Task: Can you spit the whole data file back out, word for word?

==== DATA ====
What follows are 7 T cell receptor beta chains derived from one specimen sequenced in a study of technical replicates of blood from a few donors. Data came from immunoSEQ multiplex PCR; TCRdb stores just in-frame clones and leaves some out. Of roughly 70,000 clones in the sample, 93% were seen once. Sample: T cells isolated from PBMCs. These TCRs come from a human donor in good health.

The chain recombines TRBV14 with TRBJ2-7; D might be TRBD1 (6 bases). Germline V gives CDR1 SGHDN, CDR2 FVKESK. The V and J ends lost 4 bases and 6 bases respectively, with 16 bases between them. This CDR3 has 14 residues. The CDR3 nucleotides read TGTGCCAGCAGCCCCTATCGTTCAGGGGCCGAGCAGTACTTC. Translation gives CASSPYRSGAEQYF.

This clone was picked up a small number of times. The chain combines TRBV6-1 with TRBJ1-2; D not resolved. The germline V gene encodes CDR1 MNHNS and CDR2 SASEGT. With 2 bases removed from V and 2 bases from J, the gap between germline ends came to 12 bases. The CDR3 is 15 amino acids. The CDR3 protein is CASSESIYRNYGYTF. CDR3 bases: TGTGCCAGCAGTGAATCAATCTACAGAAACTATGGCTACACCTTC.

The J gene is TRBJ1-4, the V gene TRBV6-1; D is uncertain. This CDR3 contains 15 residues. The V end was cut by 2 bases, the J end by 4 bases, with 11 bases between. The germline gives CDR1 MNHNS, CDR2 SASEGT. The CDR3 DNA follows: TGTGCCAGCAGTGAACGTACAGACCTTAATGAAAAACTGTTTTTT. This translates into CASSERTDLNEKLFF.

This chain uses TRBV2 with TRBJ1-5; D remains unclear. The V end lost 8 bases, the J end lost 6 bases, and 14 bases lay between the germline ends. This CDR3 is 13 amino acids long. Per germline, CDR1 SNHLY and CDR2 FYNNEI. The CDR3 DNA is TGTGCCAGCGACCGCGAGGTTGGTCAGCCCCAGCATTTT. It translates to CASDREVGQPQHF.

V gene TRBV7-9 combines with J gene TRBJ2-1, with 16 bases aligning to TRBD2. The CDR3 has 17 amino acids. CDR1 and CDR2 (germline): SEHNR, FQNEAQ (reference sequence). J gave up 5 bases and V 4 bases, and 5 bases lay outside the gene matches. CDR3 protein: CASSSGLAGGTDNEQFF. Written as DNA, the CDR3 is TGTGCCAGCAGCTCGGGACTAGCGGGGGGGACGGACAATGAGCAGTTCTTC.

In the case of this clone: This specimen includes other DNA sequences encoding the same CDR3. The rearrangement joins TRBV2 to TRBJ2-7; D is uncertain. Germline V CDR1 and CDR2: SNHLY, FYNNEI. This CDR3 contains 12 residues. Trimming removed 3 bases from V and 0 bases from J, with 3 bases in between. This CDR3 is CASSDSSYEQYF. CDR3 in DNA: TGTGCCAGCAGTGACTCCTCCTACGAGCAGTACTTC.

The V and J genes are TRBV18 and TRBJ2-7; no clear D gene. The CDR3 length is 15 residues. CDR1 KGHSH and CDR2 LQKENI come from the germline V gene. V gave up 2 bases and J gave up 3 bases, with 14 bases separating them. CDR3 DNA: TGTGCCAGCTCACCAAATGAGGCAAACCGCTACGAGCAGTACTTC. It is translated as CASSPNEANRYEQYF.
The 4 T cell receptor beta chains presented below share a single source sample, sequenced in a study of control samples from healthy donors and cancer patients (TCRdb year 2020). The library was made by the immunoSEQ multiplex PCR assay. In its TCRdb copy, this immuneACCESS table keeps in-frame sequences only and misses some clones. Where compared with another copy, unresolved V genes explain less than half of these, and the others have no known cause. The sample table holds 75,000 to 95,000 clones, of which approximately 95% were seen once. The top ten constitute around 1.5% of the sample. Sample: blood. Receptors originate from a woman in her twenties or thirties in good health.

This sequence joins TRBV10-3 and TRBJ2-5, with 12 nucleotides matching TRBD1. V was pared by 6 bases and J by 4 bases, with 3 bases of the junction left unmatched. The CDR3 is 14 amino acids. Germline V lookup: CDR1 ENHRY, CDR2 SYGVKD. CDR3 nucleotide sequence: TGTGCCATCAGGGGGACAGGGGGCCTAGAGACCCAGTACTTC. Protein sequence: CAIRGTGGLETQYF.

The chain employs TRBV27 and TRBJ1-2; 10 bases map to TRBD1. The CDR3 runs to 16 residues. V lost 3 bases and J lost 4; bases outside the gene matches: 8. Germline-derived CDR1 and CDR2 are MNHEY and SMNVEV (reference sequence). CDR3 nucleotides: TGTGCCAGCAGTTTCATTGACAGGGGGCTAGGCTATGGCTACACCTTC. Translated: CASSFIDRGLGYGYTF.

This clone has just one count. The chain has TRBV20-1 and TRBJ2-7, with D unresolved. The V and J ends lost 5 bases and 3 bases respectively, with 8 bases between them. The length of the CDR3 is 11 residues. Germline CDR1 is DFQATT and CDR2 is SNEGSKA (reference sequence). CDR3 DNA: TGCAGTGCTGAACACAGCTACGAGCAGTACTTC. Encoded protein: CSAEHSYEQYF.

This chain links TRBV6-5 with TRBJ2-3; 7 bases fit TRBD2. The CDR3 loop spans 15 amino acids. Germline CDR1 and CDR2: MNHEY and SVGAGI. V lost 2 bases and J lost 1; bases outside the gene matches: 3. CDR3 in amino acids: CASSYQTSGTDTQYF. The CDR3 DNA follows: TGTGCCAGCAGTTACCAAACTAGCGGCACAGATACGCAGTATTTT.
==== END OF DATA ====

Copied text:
What follows are 7 T cell receptor beta chains derived from one specimen sequenced in a study of technical replicates of blood from a few donors. Data came from immunoSEQ multiplex PCR; TCRdb stores just in-frame clones and leaves some out. Of roughly 70,000 clones in the sample, 93% were seen once. Sample: T cells isolated from PBMCs. These TCRs come from a human donor in good health.

The chain recombines TRBV14 with TRBJ2-7; D might be TRBD1 (6 bases). Germline V gives CDR1 SGHDN, CDR2 FVKESK. The V and J ends lost 4 bases and 6 bases respectively, with 16 bases between them. This CDR3 has 14 residues. The CDR3 nucleotides read TGTGCCAGCAGCCCCTATCGTTCAGGGGCCGAGCAGTACTTC. Translation gives CASSPYRSGAEQYF.

This clone was picked up a small number of times. The chain combines TRBV6-1 with TRBJ1-2; D not resolved. The germline V gene encodes CDR1 MNHNS and CDR2 SASEGT. With 2 bases removed from V and 2 bases from J, the gap between germline ends came to 12 bases. The CDR3 is 15 amino acids. The CDR3 protein is CASSESIYRNYGYTF. CDR3 bases: TGTGCCAGCAGTGAATCAATCTACAGAAACTATGGCTACACCTTC.

The J gene is TRBJ1-4, the V gene TRBV6-1; D is uncertain. This CDR3 contains 15 residues. The V end was cut by 2 bases, the J end by 4 bases, with 11 bases between. The germline gives CDR1 MNHNS, CDR2 SASEGT. The CDR3 DNA follows: TGTGCCAGCAGTGAACGTACAGACCTTAATGAAAAACTGTTTTTT. This translates into CASSERTDLNEKLFF.

This chain uses TRBV2 with TRBJ1-5; D remains unclear. The V end lost 8 bases, the J end lost 6 bases, and 14 bases lay between the germline ends. This CDR3 is 13 amino acids long. Per germline, CDR1 SNHLY and CDR2 FYNNEI. The CDR3 DNA is TGTGCCAGCGACCGCGAGGTTGGTCAGCCCCAGCATTTT. It translates to CASDREVGQPQHF.

V gene TRBV7-9 combines with J gene TRBJ2-1, with 16 bases aligning to TRBD2. The CDR3 has 17 amino acids. CDR1 and CDR2 (germline): SEHNR, FQNEAQ (reference sequence). J gave up 5 bases and V 4 bases, and 5 bases lay outside the gene matches. CDR3 protein: CASSSGLAGGTDNEQFF. Written as DNA, the CDR3 is TGTGCCAGCAGCTCGGGACTAGCGGGGGGGACGGACAATGAGCAGTTCTTC.

In the case of this clone: This specimen includes other DNA sequences encoding the same CDR3. The rearrangement joins TRBV2 to TRBJ2-7; D is uncertain. Germline V CDR1 and CDR2: SNHLY, FYNNEI. This CDR3 contains 12 residues. Trimming removed 3 bases from V and 0 bases from J, with 3 bases in between. This CDR3 is CASSDSSYEQYF. CDR3 in DNA: TGTGCCAGCAGTGACTCCTCCTACGAGCAGTACTTC.

The V and J genes are TRBV18 and TRBJ2-7; no clear D gene. The CDR3 length is 15 residues. CDR1 KGHSH and CDR2 LQKENI come from the germline V gene. V gave up 2 bases and J gave up 3 bases, with 14 bases separating them. CDR3 DNA: TGTGCCAGCTCACCAAATGAGGCAAACCGCTACGAGCAGTACTTC. It is translated as CASSPNEANRYEQYF.
The 4 T cell receptor beta chains presented below share a single source sample, sequenced in a study of control samples from healthy donors and cancer patients (TCRdb year 2020). The library was made by the immunoSEQ multiplex PCR assay. In its TCRdb copy, this immuneACCESS table keeps in-frame sequences only and misses some clones. Where compared with another copy, unresolved V genes explain less than half of these, and the others have no known cause. The sample table holds 75,000 to 95,000 clones, of which approximately 95% were seen once. The top ten constitute around 1.5% of the sample. Sample: blood. Receptors originate from a woman in her twenties or thirties in good health.

This sequence joins TRBV10-3 and TRBJ2-5, with 12 nucleotides matching TRBD1. V was pared by 6 bases and J by 4 bases, with 3 bases of the junction left unmatched. The CDR3 is 14 amino acids. Germline V lookup: CDR1 ENHRY, CDR2 SYGVKD. CDR3 nucleotide sequence: TGTGCCATCAGGGGGACAGGGGGCCTAGAGACCCAGTACTTC. Protein sequence: CAIRGTGGLETQYF.

The chain employs TRBV27 and TRBJ1-2; 10 bases map to TRBD1. The CDR3 runs to 16 residues. V lost 3 bases and J lost 4; bases outside the gene matches: 8. Germline-derived CDR1 and CDR2 are MNHEY and SMNVEV (reference sequence). CDR3 nucleotides: TGTGCCAGCAGTTTCATTGACAGGGGGCTAGGCTATGGCTACACCTTC. Translated: CASSFIDRGLGYGYTF.

This clone has just one count. The chain has TRBV20-1 and TRBJ2-7, with D unresolved. The V and J ends lost 5 bases and 3 bases respectively, with 8 bases between them. The length of the CDR3 is 11 residues. Germline CDR1 is DFQATT and CDR2 is SNEGSKA (reference sequence). CDR3 DNA: TGCAGTGCTGAACACAGCTACGAGCAGTACTTC. Encoded protein: CSAEHSYEQYF.

This chain links TRBV6-5 with TRBJ2-3; 7 bases fit TRBD2. The CDR3 loop spans 15 amino acids. Germline CDR1 and CDR2: MNHEY and SVGAGI. V lost 2 bases and J lost 1; bases outside the gene matches: 3. CDR3 in amino acids: CASSYQTSGTDTQYF. The CDR3 DNA follows: TGTGCCAGCAGTTACCAAACTAGCGGCACAGATACGCAGTATTTT.